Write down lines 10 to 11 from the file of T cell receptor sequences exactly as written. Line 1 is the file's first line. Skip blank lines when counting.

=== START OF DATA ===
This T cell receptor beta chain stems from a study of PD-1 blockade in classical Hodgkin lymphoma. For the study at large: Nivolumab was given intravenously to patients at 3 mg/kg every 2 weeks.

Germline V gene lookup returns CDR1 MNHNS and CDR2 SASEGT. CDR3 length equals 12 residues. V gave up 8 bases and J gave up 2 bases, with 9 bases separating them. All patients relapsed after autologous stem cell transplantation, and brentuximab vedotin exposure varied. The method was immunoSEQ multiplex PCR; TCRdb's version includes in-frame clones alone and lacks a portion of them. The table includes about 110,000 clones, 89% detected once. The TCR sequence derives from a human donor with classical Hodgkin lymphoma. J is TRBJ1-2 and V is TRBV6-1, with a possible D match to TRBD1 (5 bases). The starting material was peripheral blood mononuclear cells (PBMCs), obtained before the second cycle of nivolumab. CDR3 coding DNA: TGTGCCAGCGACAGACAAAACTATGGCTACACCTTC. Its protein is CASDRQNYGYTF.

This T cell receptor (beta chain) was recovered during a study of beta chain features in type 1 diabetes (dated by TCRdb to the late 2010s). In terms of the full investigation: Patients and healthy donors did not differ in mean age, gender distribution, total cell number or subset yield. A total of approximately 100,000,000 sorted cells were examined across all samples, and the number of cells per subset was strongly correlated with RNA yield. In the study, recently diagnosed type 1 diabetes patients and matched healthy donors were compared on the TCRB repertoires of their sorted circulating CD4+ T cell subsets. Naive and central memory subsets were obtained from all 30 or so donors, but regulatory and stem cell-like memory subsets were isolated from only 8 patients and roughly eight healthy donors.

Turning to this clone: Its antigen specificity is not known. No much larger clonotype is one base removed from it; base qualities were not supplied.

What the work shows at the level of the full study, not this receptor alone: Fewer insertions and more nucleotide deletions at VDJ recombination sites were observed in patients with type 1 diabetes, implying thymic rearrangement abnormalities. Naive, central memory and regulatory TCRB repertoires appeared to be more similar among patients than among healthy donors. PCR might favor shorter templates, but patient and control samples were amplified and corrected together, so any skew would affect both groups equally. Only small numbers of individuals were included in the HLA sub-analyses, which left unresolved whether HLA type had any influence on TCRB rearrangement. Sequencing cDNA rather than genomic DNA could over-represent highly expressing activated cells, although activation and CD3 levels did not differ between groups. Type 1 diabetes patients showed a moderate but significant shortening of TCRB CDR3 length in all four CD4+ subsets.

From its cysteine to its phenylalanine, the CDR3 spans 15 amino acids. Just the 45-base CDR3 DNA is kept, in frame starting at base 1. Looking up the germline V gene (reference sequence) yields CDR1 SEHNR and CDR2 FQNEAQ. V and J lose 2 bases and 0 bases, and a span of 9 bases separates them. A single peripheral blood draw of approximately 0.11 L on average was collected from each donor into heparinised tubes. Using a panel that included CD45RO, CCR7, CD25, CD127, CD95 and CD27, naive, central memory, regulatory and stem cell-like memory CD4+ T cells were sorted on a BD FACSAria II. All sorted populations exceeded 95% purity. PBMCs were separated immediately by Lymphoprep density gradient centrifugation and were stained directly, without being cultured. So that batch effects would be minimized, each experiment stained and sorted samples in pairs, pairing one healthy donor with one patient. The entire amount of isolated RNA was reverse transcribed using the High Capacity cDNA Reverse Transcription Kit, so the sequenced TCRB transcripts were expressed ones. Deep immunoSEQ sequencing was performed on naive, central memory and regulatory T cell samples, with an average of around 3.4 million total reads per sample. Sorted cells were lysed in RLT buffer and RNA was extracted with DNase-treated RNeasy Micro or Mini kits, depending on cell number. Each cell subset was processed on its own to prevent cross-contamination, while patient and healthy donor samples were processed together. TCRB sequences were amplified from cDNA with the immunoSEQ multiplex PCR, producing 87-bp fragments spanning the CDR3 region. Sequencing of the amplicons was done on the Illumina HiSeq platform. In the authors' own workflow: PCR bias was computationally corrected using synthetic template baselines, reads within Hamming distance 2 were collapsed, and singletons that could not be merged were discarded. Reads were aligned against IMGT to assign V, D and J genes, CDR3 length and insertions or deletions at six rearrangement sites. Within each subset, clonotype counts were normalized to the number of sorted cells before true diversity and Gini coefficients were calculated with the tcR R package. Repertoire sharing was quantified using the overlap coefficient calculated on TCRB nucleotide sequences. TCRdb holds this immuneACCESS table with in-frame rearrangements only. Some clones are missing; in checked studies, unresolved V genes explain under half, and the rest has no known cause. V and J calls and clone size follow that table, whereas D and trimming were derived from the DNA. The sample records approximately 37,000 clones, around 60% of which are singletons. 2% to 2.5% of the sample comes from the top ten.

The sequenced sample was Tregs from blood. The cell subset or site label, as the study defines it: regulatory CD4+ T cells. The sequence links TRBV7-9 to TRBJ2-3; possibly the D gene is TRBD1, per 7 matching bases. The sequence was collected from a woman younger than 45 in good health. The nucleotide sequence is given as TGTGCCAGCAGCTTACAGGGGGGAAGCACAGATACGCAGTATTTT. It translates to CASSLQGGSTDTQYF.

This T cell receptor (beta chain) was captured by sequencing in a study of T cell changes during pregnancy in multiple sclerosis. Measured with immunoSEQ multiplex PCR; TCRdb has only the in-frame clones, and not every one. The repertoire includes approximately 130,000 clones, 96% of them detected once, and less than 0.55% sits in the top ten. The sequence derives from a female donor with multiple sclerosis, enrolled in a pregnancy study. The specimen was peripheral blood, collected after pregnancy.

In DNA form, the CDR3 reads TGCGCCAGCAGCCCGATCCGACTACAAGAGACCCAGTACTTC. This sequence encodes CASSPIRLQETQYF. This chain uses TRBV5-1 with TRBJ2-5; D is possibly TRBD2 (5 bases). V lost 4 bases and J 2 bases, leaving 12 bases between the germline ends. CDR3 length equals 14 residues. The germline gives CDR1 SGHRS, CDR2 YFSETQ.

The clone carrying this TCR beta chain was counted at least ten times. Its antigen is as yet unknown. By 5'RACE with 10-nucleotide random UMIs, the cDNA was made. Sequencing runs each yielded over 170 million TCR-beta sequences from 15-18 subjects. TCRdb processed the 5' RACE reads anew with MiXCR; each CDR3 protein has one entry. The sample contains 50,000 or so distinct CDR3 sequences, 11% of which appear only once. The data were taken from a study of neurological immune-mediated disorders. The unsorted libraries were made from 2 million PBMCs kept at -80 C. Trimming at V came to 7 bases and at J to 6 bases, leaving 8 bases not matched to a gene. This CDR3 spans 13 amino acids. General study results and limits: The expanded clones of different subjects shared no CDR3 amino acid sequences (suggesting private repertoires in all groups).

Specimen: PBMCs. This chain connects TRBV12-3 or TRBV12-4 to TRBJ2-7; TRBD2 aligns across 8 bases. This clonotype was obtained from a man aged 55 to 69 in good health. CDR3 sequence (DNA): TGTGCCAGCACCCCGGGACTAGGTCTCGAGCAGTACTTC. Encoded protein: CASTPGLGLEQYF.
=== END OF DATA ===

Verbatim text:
The clone carrying this TCR beta chain was counted at least ten times. Its antigen is as yet unknown. By 5'RACE with 10-nucleotide random UMIs, the cDNA was made. Sequencing runs each yielded over 170 million TCR-beta sequences from 15-18 subjects. TCRdb processed the 5' RACE reads anew with MiXCR; each CDR3 protein has one entry. The sample contains 50,000 or so distinct CDR3 sequences, 11% of which appear only once. The data were taken from a study of neurological immune-mediated disorders. The unsorted libraries were made from 2 million PBMCs kept at -80 C. Trimming at V came to 7 bases and at J to 6 bases, leaving 8 bases not matched to a gene. This CDR3 spans 13 amino acids. General study results and limits: The expanded clones of different subjects shared no CDR3 amino acid sequences (suggesting private repertoires in all groups).

Specimen: PBMCs. This chain connects TRBV12-3 or TRBV12-4 to TRBJ2-7; TRBD2 aligns across 8 bases. This clonotype was obtained from a man aged 55 to 69 in good health. CDR3 sequence (DNA): TGTGCCAGCACCCCGGGACTAGGTCTCGAGCAGTACTTC. Encoded protein: CASTPGLGLEQYF.